One critical step to making sure your knife stays sharp and well-protected is to have a good, strong knife sheath in which to stow it when not in use. The following are the steps I use to make my sheaths. I’ll show you how to make a pattern to fit a knife you already have, cut the pattern out, and assemble a good strong sheath that should last for many years. But I’ll leave out a few of the more intricate parts of the process, like stamping and saddle stitching. These steps aren’t pertinent to assembling a workable sheath. Information on either of these is fairly easy to find online these days.
Let’s start with a basic sheath.
You don’t need the fancy tools to make a good, strong sheath. The tools help, but aren’t necessary.
• 1 piece of 7⁄8-ounce vegetable tanned “belly” leather
• 2 manila folders or other strong paper
• Sharp utility knife
• 150-grit sandpaper
• Neatsfoot oil
• Strong leather sewing thread or copper rivets
• 2 leather sewing needles
• Contact cement
• Leather sealer (like Tan-Kote)
• Edge beveler tool
• Leather v-groover tool
• Leather stitch groover tool
• Leather overstitch wheel
• Mink oil or Sno-Seal
• Vise to hold the sheath while sewing
First, make a paper pattern. These instructions will be for a right-hand sheath. I use manila file folders to trace my patterns. They already have a fold in the center, and they are strong enough to hold up to repeated use if you want to make more than one of the same sheath.
Open the folder and place your knife 1 inch above the bottom edge, and on the center fold. I like to have about three fingers worth of handle sticking out of the top of the sheath, so mark that in the center of the crease and draw a line perpendicular to the crease of the folder at that height. That will be the top of the finished sheath.
Place the knife on the center line of the folder, with the tip at the 1-inch-from-the-edge mark. Place the knife on its back edge, blade up, in line with the crease and roll it to one side. When you roll it, take care to keep it parallel to the center crease. Rolling it this way will help account for the thickness of the handle or guard. After rolling the knife on its side, trace the entire knife with a pencil. This is where it will sit inside the finished sheath.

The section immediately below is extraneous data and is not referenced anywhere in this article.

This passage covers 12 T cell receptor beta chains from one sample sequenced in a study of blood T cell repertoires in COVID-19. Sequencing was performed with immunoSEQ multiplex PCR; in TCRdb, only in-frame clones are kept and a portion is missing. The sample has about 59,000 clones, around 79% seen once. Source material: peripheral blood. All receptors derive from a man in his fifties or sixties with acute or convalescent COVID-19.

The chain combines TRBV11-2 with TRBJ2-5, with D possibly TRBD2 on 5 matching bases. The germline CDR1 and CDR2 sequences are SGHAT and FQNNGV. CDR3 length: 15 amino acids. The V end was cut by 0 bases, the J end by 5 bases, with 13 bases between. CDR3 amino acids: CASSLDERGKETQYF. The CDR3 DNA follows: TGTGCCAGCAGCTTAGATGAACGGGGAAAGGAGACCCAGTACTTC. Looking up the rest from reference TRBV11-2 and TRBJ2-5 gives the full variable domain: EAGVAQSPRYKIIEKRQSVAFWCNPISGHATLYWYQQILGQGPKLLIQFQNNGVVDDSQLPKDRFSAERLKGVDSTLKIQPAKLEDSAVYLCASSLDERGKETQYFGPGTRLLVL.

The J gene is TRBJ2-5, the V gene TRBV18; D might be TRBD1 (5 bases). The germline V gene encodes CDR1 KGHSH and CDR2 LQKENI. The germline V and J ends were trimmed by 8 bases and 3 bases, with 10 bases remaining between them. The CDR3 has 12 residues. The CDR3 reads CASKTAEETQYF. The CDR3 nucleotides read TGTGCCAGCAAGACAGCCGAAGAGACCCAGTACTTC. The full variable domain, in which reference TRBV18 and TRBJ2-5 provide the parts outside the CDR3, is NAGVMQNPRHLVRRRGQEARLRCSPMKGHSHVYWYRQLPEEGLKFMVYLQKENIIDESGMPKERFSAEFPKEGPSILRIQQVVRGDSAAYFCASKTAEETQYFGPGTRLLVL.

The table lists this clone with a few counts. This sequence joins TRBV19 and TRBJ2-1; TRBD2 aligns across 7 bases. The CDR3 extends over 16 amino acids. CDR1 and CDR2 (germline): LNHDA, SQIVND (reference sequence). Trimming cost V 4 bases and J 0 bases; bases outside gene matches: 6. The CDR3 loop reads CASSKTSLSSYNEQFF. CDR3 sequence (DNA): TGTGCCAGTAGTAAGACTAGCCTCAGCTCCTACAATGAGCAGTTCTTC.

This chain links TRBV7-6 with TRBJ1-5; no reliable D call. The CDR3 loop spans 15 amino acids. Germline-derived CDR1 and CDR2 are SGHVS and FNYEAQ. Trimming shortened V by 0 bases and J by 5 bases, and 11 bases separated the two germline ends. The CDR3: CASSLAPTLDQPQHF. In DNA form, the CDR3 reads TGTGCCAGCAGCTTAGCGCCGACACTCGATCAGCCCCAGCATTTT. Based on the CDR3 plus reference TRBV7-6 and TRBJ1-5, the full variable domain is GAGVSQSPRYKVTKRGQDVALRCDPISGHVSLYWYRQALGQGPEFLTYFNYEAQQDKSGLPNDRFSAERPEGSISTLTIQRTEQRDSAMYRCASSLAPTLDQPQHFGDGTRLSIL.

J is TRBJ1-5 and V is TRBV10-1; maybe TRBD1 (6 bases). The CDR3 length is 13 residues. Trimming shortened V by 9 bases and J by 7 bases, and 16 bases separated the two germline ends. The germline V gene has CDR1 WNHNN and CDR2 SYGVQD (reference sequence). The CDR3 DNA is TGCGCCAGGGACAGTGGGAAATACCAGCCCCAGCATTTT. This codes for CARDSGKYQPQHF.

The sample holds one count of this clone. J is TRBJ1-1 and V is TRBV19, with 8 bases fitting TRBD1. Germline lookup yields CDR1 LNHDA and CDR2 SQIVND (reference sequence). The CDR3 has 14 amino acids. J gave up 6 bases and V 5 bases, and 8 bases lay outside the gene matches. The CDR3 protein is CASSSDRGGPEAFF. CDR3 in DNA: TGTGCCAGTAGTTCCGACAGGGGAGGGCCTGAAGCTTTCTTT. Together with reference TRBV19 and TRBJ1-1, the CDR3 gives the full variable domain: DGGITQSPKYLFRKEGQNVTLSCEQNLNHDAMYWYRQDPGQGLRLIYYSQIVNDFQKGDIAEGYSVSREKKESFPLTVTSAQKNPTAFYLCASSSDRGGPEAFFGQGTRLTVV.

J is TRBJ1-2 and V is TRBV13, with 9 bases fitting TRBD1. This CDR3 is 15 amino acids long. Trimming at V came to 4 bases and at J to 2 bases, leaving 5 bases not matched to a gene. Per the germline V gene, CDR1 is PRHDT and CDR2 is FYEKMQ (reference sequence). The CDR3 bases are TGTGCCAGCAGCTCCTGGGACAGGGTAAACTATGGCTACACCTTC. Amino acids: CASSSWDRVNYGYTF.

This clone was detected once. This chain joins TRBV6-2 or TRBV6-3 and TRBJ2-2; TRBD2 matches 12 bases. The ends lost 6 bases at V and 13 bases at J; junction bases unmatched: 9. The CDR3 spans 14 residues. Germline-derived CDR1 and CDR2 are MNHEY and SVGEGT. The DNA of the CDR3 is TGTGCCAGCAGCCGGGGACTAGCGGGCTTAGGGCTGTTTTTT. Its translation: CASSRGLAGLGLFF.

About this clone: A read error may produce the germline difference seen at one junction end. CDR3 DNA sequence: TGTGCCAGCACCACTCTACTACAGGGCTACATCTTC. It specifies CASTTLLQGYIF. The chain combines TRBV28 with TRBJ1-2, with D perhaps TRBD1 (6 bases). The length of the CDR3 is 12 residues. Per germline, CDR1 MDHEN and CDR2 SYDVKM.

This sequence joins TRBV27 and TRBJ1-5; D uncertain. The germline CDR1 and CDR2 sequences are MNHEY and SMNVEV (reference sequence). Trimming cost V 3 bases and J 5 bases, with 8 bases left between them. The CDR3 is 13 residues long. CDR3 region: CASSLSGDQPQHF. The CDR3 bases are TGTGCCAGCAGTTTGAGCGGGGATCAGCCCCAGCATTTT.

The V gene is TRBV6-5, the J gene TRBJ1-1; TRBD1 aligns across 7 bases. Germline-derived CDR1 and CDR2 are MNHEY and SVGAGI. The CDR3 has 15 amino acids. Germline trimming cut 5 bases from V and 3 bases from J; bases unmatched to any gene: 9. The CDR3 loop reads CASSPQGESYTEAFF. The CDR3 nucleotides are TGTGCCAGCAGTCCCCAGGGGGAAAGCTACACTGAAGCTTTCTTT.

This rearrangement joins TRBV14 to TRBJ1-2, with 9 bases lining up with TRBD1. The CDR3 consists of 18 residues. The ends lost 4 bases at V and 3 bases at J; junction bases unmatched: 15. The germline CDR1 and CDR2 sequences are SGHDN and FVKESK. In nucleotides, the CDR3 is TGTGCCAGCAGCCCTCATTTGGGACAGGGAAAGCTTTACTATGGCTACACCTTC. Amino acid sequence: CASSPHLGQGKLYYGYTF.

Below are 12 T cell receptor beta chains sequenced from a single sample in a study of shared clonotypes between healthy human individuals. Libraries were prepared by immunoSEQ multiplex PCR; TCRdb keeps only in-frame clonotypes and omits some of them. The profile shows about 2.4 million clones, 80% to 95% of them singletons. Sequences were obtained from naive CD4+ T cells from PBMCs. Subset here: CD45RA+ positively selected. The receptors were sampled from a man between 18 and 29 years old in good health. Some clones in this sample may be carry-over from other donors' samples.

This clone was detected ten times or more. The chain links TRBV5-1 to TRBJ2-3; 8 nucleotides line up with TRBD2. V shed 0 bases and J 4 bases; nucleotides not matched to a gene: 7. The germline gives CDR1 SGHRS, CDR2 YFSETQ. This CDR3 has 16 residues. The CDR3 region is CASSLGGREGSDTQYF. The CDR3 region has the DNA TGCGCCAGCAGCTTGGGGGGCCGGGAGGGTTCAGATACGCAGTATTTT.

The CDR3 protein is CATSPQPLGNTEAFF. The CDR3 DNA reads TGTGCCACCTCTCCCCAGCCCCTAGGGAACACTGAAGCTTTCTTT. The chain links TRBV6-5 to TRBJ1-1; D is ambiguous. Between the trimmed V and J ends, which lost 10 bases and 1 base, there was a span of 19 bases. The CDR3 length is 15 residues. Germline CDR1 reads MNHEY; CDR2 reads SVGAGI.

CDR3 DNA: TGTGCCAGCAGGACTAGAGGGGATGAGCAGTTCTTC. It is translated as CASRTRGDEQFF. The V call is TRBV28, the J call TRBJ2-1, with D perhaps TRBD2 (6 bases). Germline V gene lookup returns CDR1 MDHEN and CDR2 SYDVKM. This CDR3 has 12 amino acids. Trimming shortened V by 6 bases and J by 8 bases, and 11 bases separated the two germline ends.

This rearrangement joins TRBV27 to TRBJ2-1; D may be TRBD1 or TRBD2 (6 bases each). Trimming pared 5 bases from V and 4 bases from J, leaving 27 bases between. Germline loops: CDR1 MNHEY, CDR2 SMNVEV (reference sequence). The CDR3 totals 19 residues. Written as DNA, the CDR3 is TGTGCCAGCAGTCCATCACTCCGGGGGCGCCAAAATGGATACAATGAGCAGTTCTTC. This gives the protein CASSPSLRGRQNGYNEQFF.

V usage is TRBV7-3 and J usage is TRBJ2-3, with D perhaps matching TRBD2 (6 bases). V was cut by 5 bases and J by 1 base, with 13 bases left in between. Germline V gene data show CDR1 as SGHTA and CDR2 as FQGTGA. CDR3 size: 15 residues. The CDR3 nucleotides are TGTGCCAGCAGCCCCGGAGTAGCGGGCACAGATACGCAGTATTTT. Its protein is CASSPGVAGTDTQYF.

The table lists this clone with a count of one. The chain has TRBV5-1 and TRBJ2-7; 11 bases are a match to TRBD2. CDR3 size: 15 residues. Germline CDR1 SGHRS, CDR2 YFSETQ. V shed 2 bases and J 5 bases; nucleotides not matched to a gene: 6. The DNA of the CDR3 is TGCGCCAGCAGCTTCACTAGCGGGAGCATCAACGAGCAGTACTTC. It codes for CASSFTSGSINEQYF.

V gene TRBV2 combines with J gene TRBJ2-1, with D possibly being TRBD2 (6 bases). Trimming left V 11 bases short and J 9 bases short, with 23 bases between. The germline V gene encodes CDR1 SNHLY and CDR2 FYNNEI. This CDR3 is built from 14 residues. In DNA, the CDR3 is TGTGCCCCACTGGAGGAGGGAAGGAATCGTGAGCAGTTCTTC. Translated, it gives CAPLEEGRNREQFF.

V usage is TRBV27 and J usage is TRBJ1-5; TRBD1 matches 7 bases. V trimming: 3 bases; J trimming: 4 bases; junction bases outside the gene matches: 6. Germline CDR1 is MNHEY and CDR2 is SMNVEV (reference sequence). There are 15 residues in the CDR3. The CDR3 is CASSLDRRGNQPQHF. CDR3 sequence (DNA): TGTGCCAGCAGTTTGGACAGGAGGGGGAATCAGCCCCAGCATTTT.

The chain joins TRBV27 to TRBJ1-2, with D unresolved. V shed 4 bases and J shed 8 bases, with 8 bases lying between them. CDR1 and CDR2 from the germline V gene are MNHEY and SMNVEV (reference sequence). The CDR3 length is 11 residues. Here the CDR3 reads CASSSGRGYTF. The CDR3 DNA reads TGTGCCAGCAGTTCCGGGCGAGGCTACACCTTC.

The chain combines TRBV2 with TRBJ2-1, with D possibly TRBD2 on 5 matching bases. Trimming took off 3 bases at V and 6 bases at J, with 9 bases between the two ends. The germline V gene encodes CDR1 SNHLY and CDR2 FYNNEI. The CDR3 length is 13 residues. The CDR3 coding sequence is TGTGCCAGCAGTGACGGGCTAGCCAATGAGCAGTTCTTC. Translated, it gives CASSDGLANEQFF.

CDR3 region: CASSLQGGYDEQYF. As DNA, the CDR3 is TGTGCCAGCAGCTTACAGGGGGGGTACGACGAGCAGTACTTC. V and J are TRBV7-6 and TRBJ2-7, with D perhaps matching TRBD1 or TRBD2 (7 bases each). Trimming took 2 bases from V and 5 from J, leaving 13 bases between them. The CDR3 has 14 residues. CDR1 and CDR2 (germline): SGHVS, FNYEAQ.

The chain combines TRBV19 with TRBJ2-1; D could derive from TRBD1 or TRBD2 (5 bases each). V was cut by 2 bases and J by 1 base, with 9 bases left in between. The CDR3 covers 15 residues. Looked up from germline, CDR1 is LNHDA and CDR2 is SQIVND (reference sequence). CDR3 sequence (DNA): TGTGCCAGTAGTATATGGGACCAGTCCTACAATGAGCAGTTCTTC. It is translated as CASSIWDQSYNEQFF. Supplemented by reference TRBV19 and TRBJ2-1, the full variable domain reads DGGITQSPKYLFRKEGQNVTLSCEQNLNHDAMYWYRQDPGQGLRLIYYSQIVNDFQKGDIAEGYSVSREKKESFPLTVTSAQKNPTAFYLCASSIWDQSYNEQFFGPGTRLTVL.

Using a ruler, make marks between 1⁄2 and 3⁄4 inch all around the outside edge of the blade and handle on the side away from the center of the manila folder. This defines the outside of the sheath pattern and is where you will cut your leather. Connect these marks with your pencil.
To account for the finger guard on your knife — or any wide part of the knife — draw a straight line from the wide part, tracking up to the 3-fingers line that defines the top of the sheath. If you don’t account for that, the knife won’t be able to slide in or out of the sheath.
The next step would be to add any “pretty work” that you might want. It can look nice to put a decorative curve on the top edge of the front of the sheath.
Figure the belt loop in next. On the opposite side of the folder crease from your knife outline, sketch in a belt loop. I figure my loops long enough that a 1 1⁄2-inch work belt should have plenty of room to get through.
Fold the folder shut, and cut only below the 3-inch outside line. Be careful with this step. Do not cut across the top while the folder is shut — you will cut off the belt loop. (If you do cut it or make a mistake on the pattern, just tape it back together and keep going.) Once you have the bottom half of the pattern cut out, open the fold and finish cutting out the top halves. This is the basic pattern for your sheath.
Inside a knife sheath, there is an extra strip of leather called the “welt.” It is a strip of leather that the stitching or rivets go through, and prevents the sharp edge of the knife from ever touching the threads (or metal if you rivet the sheath together). To make a pattern for the welt, make another copy of your sheath pattern on another manila folder.
Draw a line just outside the width of your traced knife. Cut the welt pattern from the first pattern piece you made. Intentionally leave the outside of the welt large. You only need to cut accurately on the bit of the welt that will touch the blade of the knife, the part that goes on the inside of the sheath. It will make gluing the sheath together much easier if you leave it wide on the outside.
At this point, test all the pattern pieces. Fold the belt loop back and make sure it looks like it will fasten in a good spot. Lay the welt pattern strip on your full pattern, and place the knife where it will rest. Fold the full pattern over the knife to make sure it feels like it is large enough to let the knife in and out. If not, this is the time to make a larger version.
Once you are pretty sure the pattern fits your knife, mark the “front outside” on the sheath. Doing that now will help prevent you from cutting the leather wrong-side out. If you do that, your right-hand sheath will become a left-hand sheath.